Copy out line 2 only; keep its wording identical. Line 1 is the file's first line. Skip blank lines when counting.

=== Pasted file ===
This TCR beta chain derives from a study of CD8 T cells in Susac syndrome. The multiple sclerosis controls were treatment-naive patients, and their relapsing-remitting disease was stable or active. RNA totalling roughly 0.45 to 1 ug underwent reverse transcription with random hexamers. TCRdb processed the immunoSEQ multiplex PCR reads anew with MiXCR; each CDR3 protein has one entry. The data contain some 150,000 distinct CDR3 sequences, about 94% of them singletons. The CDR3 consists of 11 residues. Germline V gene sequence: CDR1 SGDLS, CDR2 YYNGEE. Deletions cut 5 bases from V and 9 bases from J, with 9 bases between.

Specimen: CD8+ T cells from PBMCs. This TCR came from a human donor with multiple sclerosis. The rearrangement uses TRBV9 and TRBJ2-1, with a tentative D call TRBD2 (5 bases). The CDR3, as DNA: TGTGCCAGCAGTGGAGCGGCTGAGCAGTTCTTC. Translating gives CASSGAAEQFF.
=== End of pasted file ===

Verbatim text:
Specimen: CD8+ T cells from PBMCs. This TCR came from a human donor with multiple sclerosis. The rearrangement uses TRBV9 and TRBJ2-1, with a tentative D call TRBD2 (5 bases). The CDR3, as DNA: TGTGCCAGCAGTGGAGCGGCTGAGCAGTTCTTC. Translating gives CASSGAAEQFF.